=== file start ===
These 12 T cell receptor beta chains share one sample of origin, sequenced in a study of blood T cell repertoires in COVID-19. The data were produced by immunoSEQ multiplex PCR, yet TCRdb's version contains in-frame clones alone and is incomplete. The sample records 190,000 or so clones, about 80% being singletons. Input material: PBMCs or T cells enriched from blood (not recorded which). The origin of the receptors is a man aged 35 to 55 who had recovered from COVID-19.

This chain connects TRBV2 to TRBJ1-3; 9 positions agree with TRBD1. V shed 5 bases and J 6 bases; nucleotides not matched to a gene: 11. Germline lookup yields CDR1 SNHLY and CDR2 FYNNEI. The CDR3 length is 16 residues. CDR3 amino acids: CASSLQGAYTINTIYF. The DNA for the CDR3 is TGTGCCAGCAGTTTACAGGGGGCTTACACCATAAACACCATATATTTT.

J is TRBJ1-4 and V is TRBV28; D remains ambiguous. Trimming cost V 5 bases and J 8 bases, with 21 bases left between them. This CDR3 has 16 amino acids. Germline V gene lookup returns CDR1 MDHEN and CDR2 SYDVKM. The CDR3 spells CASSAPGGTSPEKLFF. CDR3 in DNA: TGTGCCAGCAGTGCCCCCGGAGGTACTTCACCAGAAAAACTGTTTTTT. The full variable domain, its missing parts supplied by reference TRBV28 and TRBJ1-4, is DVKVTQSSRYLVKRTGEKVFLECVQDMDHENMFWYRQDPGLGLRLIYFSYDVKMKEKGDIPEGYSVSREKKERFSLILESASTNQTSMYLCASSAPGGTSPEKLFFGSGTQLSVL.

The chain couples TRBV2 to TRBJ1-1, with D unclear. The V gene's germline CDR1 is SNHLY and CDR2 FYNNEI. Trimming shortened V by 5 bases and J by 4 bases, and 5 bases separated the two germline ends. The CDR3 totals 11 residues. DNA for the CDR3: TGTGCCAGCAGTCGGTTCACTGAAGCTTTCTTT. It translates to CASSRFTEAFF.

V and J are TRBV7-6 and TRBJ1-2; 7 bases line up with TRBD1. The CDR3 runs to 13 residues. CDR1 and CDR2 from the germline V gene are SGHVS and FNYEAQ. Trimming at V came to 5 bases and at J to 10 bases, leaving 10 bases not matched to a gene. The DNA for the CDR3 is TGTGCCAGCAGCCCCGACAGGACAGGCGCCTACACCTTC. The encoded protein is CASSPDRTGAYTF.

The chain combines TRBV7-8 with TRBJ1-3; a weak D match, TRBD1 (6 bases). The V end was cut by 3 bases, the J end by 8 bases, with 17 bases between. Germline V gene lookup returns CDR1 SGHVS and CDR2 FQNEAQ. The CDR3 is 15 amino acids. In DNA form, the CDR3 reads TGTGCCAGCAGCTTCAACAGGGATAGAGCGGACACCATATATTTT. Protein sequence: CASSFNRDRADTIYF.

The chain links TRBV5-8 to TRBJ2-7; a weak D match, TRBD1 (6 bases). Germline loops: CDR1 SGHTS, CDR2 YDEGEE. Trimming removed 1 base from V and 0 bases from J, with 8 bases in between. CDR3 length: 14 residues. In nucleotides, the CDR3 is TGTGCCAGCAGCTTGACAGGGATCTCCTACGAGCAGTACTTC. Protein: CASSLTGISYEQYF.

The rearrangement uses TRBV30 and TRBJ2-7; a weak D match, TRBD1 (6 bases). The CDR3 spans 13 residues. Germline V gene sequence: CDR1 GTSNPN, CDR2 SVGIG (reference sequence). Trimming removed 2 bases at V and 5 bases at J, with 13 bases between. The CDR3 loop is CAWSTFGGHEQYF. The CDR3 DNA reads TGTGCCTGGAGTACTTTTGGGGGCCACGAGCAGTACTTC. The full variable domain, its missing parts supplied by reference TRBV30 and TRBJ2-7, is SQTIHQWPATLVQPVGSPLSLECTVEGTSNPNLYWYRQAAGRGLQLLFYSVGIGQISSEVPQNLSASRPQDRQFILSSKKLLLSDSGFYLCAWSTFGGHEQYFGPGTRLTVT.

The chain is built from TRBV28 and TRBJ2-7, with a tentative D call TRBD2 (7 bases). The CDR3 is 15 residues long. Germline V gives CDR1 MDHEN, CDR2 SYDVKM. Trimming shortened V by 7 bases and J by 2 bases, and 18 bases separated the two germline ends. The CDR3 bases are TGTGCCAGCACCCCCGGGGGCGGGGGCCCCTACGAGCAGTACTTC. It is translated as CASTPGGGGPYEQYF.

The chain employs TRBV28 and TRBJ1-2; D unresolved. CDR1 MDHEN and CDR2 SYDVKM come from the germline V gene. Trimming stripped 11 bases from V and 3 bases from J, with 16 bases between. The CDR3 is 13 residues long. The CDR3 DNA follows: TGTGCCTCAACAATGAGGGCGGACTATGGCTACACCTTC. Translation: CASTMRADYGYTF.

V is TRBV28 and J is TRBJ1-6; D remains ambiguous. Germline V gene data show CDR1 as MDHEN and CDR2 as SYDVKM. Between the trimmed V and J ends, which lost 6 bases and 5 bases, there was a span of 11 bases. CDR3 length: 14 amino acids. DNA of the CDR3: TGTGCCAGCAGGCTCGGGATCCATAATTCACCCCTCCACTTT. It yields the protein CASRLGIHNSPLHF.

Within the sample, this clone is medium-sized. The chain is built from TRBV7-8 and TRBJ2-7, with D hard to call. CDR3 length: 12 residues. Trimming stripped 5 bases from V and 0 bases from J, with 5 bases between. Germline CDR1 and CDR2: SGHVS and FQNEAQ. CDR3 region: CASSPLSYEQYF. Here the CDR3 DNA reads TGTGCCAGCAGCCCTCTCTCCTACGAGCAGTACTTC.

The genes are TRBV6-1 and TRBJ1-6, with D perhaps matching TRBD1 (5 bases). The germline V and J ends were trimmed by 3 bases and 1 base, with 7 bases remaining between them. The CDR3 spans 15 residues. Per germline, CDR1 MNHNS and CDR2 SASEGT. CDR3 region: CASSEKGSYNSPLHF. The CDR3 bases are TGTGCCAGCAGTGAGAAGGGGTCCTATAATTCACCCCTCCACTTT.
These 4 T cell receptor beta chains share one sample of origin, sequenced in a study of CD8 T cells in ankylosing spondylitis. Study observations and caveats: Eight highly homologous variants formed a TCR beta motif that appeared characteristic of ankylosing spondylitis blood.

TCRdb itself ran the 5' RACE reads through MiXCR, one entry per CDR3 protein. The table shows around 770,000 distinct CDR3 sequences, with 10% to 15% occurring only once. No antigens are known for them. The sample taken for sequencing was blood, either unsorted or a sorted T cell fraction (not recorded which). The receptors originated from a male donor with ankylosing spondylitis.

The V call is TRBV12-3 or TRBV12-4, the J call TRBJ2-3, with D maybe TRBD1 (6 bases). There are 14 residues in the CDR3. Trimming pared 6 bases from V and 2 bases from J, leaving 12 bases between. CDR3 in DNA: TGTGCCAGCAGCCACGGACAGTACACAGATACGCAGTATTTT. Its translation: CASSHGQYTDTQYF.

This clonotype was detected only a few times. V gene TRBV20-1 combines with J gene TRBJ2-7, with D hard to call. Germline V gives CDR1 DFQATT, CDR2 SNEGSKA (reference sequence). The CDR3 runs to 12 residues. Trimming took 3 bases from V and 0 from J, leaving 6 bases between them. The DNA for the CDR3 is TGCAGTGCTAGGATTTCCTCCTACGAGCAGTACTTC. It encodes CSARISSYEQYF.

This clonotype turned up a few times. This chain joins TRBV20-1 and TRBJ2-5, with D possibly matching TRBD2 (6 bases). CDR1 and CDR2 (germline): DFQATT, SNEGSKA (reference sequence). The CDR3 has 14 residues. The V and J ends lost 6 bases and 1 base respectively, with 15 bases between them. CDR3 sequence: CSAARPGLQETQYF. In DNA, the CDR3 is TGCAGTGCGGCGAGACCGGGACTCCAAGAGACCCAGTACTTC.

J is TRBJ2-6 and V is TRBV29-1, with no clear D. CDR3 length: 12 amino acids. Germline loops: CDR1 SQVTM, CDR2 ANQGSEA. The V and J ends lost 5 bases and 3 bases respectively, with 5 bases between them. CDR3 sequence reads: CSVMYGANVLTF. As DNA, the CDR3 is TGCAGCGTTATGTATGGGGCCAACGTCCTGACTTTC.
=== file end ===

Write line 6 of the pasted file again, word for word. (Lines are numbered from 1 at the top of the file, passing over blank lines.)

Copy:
The chain combines TRBV7-8 with TRBJ1-3; a weak D match, TRBD1 (6 bases). The V end was cut by 3 bases, the J end by 8 bases, with 17 bases between. Germline V gene lookup returns CDR1 SGHVS and CDR2 FQNEAQ. The CDR3 is 15 amino acids. In DNA form, the CDR3 reads TGTGCCAGCAGCTTCAACAGGGATAGAGCGGACACCATATATTTT. Protein sequence: CASSFNRDRADTIYF.